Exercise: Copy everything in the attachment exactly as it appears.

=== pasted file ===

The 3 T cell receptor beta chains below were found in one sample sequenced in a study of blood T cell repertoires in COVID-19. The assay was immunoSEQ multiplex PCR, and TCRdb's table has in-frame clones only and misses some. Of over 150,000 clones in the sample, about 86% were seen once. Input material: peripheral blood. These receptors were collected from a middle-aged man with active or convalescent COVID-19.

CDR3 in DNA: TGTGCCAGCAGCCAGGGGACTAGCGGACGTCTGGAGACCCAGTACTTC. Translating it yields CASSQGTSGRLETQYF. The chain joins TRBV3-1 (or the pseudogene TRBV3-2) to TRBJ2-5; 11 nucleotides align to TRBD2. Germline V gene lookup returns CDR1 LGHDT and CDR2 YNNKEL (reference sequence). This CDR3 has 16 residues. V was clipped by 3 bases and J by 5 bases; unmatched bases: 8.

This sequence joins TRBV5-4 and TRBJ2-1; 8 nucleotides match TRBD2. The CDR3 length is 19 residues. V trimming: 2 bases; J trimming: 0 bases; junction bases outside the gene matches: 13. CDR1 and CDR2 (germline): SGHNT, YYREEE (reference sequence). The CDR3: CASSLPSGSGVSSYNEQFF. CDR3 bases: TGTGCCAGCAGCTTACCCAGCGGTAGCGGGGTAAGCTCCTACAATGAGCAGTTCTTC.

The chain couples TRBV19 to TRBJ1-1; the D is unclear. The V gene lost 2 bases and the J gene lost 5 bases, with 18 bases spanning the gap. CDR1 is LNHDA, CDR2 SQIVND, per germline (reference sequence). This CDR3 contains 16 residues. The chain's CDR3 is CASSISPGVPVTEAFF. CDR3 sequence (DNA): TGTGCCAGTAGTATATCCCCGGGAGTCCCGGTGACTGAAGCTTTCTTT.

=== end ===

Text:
The 3 T cell receptor beta chains below were found in one sample sequenced in a study of blood T cell repertoires in COVID-19. The assay was immunoSEQ multiplex PCR, and TCRdb's table has in-frame clones only and misses some. Of over 150,000 clones in the sample, about 86% were seen once. Input material: peripheral blood. These receptors were collected from a middle-aged man with active or convalescent COVID-19.

CDR3 in DNA: TGTGCCAGCAGCCAGGGGACTAGCGGACGTCTGGAGACCCAGTACTTC. Translating it yields CASSQGTSGRLETQYF. The chain joins TRBV3-1 (or the pseudogene TRBV3-2) to TRBJ2-5; 11 nucleotides align to TRBD2. Germline V gene lookup returns CDR1 LGHDT and CDR2 YNNKEL (reference sequence). This CDR3 has 16 residues. V was clipped by 3 bases and J by 5 bases; unmatched bases: 8.

This sequence joins TRBV5-4 and TRBJ2-1; 8 nucleotides match TRBD2. The CDR3 length is 19 residues. V trimming: 2 bases; J trimming: 0 bases; junction bases outside the gene matches: 13. CDR1 and CDR2 (germline): SGHNT, YYREEE (reference sequence). The CDR3: CASSLPSGSGVSSYNEQFF. CDR3 bases: TGTGCCAGCAGCTTACCCAGCGGTAGCGGGGTAAGCTCCTACAATGAGCAGTTCTTC.

The chain couples TRBV19 to TRBJ1-1; the D is unclear. The V gene lost 2 bases and the J gene lost 5 bases, with 18 bases spanning the gap. CDR1 is LNHDA, CDR2 SQIVND, per germline (reference sequence). This CDR3 contains 16 residues. The chain's CDR3 is CASSISPGVPVTEAFF. CDR3 sequence (DNA): TGTGCCAGTAGTATATCCCCGGGAGTCCCGGTGACTGAAGCTTTCTTT.